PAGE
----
The illness mononucleosis, sometimes known as mono, is brought on by a virus. Saliva facilitates the transmission from one to person another. A scratchy throat is one of mono's defining symptoms.

Additional signs include:

  • tiredness
  • fever
  • Headache
  • swollen lymph nodes in the armpits and neck
  • enlarged tonsils

Option for Treatment

Antibiotics won't help treat mono because a virus is the cause of the illness. Following are some suggestions to make you feel better as your body recovers from the infection:

  • Get lots of sleep so that your immune system has time to combat the infection.
  • Take in more liquids to prevent dehydration.
  • Use over-the-counter painkillers to reduce fever and soothe a sore throat, such as acetaminophen (Tylenol) or ibuprofen (Advil).
  • To relieve throat pain, chew on a lozenge and gargle with warm salt water.

Excessive Vocal Use

Your vocal cords may become irritated or inflamed if you overuse your voice, such as when you yell during a music festival. Laryngitis may also result from it.

Additional signs include:

  • voice loss or tremors
  • throat irritation
  • Hoarseness

Option for Treatment

In most cases, viral laryngitis will go away on its own after two weeks. Here are some suggestions to improve your mood:

  • Rest your voice
  • Take in more liquids, particularly warm tea or broth.
  • To relieve throat pain, chew on a lozenge and gargle with warm salt water.
  • To treat your sore throat, take an over-the-counter pain reliever such as acetaminophen (Tylenol) or ibuprofen (Advil).

When To Visit The Doctor?

In some circumstances, you might be able to treat your symptoms at home. Visit your doctor, however, if your symptoms persist for more than a week or get worse. They can diagnose you and collaborate with you on a treatment strategy. If your symptoms become worse, you should also visit your doctor. Significant signs include:

  • A fever over 101°F (38°C)
  • a severe sore throat that makes it difficult to swallow
  • shortness of breath
  • Wheezing
  • Rash
  • chest pain
  • increased daytime fatigue

The Bottom Line

Especially in the winter, a dry throat is frequently an indication of a head cold, dehydration, or sleeping with your mouth open. Warm liquids, such as broth or hot tea, and sucking on throat lozenges are two efficient at-home remedies. If your symptoms persist or worsen after a week, consult a doctor.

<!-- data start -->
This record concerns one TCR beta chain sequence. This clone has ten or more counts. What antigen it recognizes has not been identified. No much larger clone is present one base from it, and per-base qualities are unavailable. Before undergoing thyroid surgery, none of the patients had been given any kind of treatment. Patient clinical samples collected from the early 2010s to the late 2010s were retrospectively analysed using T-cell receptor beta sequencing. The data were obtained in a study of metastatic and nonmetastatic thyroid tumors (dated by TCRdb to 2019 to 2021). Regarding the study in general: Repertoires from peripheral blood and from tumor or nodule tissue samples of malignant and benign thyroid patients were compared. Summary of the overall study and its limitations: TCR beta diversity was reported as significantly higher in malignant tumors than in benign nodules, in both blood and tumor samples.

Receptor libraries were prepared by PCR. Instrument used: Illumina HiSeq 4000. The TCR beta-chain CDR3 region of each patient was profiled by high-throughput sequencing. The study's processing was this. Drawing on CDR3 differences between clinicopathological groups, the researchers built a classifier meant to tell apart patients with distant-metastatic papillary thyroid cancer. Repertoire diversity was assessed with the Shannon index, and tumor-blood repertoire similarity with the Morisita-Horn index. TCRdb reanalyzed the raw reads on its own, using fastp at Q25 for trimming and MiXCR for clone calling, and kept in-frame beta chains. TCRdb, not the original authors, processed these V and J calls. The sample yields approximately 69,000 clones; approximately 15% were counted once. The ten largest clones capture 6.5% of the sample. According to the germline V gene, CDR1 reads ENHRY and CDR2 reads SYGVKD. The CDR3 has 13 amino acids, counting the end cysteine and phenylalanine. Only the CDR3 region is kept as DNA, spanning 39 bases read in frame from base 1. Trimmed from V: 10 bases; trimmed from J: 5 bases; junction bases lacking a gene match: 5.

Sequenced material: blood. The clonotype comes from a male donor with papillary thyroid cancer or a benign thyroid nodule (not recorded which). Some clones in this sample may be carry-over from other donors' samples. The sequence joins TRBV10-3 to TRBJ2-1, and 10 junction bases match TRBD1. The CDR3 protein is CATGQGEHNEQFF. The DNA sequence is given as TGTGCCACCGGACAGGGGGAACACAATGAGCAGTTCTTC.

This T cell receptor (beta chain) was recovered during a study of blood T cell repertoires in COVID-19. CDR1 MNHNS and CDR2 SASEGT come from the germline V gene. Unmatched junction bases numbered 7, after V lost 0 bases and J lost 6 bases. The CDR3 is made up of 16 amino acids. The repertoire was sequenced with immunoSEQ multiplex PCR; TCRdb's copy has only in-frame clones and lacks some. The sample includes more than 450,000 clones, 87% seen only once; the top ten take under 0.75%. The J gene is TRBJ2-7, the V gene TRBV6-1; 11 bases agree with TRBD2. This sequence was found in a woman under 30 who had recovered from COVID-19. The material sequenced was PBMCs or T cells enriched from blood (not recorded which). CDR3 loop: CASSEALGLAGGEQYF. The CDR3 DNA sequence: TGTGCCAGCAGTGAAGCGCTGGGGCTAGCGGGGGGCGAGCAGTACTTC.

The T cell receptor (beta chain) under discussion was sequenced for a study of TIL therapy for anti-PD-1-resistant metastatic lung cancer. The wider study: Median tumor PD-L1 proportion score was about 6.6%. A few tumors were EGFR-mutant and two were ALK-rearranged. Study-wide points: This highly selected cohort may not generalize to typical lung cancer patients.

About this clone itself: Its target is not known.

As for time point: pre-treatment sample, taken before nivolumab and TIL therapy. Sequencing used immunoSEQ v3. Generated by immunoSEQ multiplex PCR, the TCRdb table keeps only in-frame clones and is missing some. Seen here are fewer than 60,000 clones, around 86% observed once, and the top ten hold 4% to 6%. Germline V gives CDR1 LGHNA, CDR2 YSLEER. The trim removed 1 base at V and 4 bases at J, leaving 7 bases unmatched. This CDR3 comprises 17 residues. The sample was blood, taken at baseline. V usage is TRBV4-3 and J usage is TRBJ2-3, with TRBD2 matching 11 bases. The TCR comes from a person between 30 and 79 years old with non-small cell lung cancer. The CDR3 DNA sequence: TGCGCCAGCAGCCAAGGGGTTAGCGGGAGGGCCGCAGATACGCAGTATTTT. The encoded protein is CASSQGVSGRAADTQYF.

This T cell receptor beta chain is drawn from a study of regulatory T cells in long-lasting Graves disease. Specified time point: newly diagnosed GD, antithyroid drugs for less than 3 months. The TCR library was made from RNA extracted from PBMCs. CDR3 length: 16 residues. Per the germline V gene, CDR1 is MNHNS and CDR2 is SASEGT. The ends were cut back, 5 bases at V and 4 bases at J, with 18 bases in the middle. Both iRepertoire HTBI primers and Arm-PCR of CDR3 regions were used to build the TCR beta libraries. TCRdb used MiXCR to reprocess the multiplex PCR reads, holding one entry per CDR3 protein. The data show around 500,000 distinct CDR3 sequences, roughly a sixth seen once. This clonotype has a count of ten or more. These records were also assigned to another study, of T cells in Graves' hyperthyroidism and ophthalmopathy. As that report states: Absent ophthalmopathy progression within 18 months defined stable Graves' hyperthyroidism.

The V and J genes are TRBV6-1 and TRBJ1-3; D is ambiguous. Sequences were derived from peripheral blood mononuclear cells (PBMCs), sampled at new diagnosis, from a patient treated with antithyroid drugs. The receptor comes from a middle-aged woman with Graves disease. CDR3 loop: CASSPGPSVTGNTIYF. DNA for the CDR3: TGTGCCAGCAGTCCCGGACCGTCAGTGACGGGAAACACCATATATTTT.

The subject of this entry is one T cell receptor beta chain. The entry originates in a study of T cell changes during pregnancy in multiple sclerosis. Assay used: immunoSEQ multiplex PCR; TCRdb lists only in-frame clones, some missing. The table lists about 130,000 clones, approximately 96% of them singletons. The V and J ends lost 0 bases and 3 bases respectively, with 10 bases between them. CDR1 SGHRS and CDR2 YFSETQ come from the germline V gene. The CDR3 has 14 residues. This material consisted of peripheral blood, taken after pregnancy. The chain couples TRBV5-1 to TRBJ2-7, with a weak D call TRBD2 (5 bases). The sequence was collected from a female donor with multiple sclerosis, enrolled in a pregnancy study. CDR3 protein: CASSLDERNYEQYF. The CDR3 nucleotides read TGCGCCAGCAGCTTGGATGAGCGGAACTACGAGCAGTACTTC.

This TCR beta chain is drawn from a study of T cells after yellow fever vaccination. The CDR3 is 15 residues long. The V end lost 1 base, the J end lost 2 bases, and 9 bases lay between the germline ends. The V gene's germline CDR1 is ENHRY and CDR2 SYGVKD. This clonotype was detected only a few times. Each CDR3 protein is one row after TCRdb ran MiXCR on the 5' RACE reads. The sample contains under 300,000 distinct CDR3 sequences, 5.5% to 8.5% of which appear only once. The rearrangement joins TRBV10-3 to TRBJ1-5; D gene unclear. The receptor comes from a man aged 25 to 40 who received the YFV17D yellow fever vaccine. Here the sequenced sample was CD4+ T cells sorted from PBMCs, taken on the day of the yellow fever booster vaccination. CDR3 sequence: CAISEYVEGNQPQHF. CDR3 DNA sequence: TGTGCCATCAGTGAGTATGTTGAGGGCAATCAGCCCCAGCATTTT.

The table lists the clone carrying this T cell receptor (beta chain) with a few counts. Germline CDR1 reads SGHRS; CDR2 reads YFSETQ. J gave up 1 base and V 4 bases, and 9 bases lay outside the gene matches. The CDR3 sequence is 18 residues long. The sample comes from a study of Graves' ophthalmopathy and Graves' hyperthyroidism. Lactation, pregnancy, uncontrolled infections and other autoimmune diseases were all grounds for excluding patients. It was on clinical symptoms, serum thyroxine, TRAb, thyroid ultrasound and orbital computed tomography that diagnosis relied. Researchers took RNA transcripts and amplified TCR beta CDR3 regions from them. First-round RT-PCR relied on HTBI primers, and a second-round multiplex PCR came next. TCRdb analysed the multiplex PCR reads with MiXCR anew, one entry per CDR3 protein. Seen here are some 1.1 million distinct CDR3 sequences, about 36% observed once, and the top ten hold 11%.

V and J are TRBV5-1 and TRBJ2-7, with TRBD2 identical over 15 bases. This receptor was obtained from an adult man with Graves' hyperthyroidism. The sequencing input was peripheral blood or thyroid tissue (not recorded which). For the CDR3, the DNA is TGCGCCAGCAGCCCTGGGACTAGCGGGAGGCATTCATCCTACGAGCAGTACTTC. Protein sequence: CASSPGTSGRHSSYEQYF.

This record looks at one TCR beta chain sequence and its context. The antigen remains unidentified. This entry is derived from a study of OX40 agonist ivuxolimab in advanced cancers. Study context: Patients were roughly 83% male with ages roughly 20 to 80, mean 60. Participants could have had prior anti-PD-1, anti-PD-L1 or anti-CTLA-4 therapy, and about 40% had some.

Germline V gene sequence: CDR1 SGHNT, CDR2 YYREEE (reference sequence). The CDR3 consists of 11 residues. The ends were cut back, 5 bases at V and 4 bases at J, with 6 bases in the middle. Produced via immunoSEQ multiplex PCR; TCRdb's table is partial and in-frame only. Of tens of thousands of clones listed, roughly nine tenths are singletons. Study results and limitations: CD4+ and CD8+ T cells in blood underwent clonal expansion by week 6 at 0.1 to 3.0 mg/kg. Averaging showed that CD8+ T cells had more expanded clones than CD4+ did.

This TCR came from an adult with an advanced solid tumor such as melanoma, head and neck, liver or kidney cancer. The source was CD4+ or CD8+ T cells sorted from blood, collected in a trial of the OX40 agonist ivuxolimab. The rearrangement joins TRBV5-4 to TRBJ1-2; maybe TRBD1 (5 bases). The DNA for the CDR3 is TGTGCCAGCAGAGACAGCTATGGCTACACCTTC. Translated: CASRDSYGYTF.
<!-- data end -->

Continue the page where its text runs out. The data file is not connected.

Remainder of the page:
How Is a Burning Throat Treated and What Causes It?

The majority of the time, throat burning or soreness is not a cause for alarm. Typically, a common infection like a cold or strep throat is what causes a sore throat. Rarely does this sign to indicate a serious ailment. A burning throat is typically accompanied by additional symptoms of a medical illness. Here are some warning signs and when to call your doctor.

Acid Reflux or GERD

Heartburn is a symptom of acid reflux, the backup of acid from your stomach into your esophagus. This situation occurs when your stomach and esophagus allows acid to rise into your throat.

Signs of GERD and Heartburn

You may experience a burning sensation in the back of your neck and chest as well as a sour or bitter taste in your mouth and throat from the strong acid. These signs and symptoms can be light or severe.

Gastroesophageal reflux disease is the term used when acid reflux occurs frequently or severely (GERD).

Other GERD signs and symptoms include:

  • you have a sour liquid taste in the throat.
  • chest pain
  • difficulty swallowing
  • coughing
  • a raspy voice that makes you feel like food is stuck in your throat

After a large meal or when you go to bed at night, your symptoms can get worse.

Heartburn and GERD treatment

Symptoms may be reduced with the use of specific treatments, such as:

  • Antacids
  • H2 blockers
  • proton pump inhibitors (PPIs)
  • prescription drugs
  • Surgery and other treatments

To assist you get relief, your doctor could also suggest making the following modifications to your lifestyle:

  • dietary adjustments
  • suggestions for managing weight
  • sleep modifications
  • quitting smoking

Postnasal Drip

It is possible for the mucus that typically lines your nose to accumulate to the point that it drops down your throat. The term for this is postnasal drip. This symptom can be brought on by allergies, cold weather, or a cold or another respiratory ailment.

Symptoms of Postnasal Drip

The back of your throat may become sore from the continuous flow of liquid. Postnasal drip might eventually cause your tonsils to enlarge and hurt.

Postnasal drip also causes the following additional symptoms:

  • throat twitching
  • throat clearing
  • hoarseness
  • poor breath


Treatment suggestions will be more effective if the underlying cause of postnasal drip is identified. For instance, antihistamines and decongestants may be suggested if allergies are the cause.

Strep Throat